Which Metering Mode is Best? – Photography for Beginners Series
Let’s explore the world of metering a little more! In this episode you are going to learn that not only can your camera meter (measure) light but it can meter the light for you in different ways. You will learn the names and symbols for these metering modes and how they work. So which metering mode is best and why?
In episode 7 you learned how to meter the light in manual mode. This is where the magic happens. Once you come to understand this on a deeper level you will be capturing truly stunning images. The problem is that most people become too frustrated in the early days of manual mode and they give up. This is not because it is difficult but because it takes some getting used to. Don’t be that person. Give it time, practice a lot and enjoy the process! I will be here on your journey with you so stay tuned and follow along. In a couple of months all of this will be second nature.
Below is a written version of what is covered in the podcast but, as always, listening is highly recommended as I go into more detail for you in the show. Why not subscribe in iTunes or Stitcher and listen to it in the car, at the gym or walking the dog? Wherever and whenever you like!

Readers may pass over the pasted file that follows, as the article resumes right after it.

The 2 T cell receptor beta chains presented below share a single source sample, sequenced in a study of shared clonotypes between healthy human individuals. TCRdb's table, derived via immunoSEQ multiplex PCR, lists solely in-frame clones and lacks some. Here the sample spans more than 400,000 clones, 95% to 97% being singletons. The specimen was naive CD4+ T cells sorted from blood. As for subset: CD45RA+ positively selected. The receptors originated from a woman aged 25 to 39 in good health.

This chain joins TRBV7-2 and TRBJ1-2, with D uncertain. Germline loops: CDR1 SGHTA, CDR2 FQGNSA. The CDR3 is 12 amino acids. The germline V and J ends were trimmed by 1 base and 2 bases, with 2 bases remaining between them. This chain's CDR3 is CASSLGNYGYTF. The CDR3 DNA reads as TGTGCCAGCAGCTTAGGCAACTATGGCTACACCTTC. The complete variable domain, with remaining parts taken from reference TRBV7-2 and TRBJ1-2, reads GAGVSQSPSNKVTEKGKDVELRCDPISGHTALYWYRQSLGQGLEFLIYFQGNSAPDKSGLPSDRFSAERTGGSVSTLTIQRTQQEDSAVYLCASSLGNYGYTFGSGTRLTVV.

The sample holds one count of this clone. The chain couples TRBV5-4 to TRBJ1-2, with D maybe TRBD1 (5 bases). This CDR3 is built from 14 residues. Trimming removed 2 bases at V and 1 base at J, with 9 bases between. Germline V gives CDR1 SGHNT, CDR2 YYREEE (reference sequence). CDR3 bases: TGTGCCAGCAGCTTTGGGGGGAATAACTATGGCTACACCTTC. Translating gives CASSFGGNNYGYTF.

Apologies in advance if your camera brand is not covered here but let’s face it, we’d be here all day! It will be straightforward for you to check your manual (paper copy or online) and find out what the names and symbols for your metering modes. There are also some great forums online where lots of incredibly helpful people are ready to assist you with any questions you have specific to your brand and model. I have linked to some below;
Matrix Metering/Evaluative Metering Mode
This is the default metering mode on most cameras. Your camera will measure the light from different zones in your scene. Based on all of these measurements it will help you reach the exposure it thinks is correct. This metering mode can do a decent job if your scene does not have a lot of contrast. However, if your scene has high contrast (e.g. men in black suits with a bright sky behind) it is unlikely that the measurements taken in this metering mode will lead you to a good exposure!
Centre Weighted Metering Mode
In this mode your camera will measure the light from the entire scene but will give more weight to the centre of your scene based on the assumption that this is where your subject will be. That will not be the case in a lot of your images so I am going to stick my neck out and recommend you avoid this setting.
Spot Metering Mode
With spot metering your camera will measure the reflected light from a small and precise part of your scene and ignores the light everywhere else. With Nikon this precise part will be wherever your focal point happens to be pointing to in your scene (yes you can move your focal point around – more about that soon!) In Canon cameras you spot meter from the centre focal point.